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The History of the Real Moulin Rouge!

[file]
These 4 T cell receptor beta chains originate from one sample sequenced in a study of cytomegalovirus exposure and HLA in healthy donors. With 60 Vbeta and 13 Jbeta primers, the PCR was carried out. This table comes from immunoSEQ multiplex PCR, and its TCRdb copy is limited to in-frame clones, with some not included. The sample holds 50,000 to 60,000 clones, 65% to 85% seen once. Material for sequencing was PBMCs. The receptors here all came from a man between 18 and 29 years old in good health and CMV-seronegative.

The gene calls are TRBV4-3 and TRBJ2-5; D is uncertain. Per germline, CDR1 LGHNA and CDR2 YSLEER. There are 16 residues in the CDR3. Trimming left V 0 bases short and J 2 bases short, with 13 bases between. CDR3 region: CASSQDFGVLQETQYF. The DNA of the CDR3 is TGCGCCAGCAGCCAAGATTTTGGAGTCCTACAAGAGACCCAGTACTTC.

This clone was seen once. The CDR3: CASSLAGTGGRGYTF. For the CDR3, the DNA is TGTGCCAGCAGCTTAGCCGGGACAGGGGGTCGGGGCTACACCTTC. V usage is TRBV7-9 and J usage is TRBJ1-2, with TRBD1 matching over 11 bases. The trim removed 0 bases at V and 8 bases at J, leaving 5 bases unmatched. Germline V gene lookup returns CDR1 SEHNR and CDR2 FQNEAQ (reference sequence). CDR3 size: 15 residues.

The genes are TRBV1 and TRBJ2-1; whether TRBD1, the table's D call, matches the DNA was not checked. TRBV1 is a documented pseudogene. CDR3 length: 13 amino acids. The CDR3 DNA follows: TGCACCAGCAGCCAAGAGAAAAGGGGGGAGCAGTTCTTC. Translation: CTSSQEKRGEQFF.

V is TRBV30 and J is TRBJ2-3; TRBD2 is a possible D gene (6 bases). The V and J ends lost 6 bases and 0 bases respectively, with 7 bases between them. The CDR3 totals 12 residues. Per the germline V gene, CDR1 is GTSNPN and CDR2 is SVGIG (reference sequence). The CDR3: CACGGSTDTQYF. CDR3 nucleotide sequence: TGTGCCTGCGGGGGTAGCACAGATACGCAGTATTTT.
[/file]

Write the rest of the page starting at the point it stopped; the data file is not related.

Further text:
On Sunday, 6 October 1889 the Moulin Rouge first opened it's doors to the public. Little did the managers Joseph Oller and Charles Zidler (you should recognise the surname)know that it would become a world sensation and be made into an amazing, blockbuster movie! They envisioned something a little more quaint - 'a cabaret that transcended class and boundaries'. The actual building was designed ahead of its time - the facade was done up in glittering electric lights - a novelty at that time. A huge red windmill dominated the front of the building, indicating the history of Montmartre, a village that was once dominated by windmills. A gothic-style castle was built to the left of the Moulin Rouge and in the garden stood a large elephant shaped building - an opium den for the richer gentlemen. Also within the building itself was a shining dance hall - an exquisite site to look at. Many stories of the Moulin Rouge are still told today, most famously by the film. It was reknowned for the opium dens, the sex for sale and the poisoning of mind and body with absinthe. Most famous of all, though, were Zidler's Can-Can girls. There was Mome Fromage (the cheese kid - u may remember her as the large, blonde woman), Nini-Pattes-en-l'air (Nini Legs in the Air - featured in the film as the bitch who let slip the secret to the duke), Toulouse Lautrec's favourite dancer, Jane Avril and many others. These people became outright celebrities, and made Zidler's club the most infamous and successful of all the cabarets of that time. Although the main storyline of the film is fictional there were many people in it who could have been around at the time of the Moulin Rouge and lived the lives that are depicted. Most suffered untold hardships and came to grisly, uncelebrated ends to traumatic lives - a sad end, just like in the film.